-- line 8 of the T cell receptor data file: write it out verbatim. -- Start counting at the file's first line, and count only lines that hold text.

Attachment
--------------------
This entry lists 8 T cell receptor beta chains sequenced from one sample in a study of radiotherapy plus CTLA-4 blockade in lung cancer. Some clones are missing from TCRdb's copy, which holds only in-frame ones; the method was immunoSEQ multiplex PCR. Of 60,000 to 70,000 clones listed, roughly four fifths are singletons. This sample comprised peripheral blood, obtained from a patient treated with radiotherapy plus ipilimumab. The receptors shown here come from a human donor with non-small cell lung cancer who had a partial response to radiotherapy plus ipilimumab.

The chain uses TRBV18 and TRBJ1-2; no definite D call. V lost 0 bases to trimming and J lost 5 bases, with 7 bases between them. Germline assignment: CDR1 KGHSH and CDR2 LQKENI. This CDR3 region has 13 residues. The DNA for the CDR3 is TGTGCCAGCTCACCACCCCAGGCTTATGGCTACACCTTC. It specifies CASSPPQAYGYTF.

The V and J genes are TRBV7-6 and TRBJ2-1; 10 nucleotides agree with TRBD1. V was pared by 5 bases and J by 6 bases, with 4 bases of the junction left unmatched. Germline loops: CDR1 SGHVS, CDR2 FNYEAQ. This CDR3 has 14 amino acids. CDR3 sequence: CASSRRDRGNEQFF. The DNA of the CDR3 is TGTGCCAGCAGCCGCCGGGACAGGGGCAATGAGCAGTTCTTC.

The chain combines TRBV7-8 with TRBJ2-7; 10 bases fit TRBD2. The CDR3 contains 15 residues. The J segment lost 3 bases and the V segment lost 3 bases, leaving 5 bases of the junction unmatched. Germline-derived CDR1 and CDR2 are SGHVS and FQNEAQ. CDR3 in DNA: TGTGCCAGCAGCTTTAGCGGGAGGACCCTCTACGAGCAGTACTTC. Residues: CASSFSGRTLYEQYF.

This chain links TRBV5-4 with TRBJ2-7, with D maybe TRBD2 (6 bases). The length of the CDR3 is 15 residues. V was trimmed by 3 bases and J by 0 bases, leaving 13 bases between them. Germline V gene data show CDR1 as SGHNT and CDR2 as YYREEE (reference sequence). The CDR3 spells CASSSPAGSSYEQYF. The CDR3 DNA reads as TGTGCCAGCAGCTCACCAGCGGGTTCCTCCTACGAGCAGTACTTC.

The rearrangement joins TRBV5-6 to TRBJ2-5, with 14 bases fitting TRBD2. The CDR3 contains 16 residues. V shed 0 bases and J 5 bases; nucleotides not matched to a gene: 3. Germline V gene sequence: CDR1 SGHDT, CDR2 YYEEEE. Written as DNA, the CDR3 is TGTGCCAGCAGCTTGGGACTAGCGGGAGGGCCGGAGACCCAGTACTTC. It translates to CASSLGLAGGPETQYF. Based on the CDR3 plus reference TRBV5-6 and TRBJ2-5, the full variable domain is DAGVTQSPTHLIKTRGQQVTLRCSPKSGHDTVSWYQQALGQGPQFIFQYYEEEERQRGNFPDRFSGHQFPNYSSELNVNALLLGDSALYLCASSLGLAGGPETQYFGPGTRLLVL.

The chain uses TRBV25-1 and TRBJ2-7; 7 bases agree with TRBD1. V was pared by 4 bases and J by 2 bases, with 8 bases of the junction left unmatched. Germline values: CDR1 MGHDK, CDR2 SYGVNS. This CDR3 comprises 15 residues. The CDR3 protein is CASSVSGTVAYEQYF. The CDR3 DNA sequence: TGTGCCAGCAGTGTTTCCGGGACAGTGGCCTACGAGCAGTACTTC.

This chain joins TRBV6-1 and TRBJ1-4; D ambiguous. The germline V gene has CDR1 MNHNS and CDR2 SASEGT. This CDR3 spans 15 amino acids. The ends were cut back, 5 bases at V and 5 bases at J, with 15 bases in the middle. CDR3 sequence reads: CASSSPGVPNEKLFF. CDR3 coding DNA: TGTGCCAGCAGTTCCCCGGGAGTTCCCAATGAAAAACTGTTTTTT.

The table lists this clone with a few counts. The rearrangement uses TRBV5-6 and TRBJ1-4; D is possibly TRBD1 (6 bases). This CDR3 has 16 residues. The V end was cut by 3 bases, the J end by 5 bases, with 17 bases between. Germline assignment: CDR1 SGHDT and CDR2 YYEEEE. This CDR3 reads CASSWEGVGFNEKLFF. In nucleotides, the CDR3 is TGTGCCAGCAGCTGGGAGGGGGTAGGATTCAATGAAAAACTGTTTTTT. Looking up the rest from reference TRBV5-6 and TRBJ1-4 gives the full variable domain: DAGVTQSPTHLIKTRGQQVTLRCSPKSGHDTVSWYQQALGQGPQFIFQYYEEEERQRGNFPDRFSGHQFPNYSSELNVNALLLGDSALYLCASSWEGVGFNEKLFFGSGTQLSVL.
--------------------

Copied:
This chain joins TRBV6-1 and TRBJ1-4; D ambiguous. The germline V gene has CDR1 MNHNS and CDR2 SASEGT. This CDR3 spans 15 amino acids. The ends were cut back, 5 bases at V and 5 bases at J, with 15 bases in the middle. CDR3 sequence reads: CASSSPGVPNEKLFF. CDR3 coding DNA: TGTGCCAGCAGTTCCCCGGGAGTTCCCAATGAAAAACTGTTTTTT.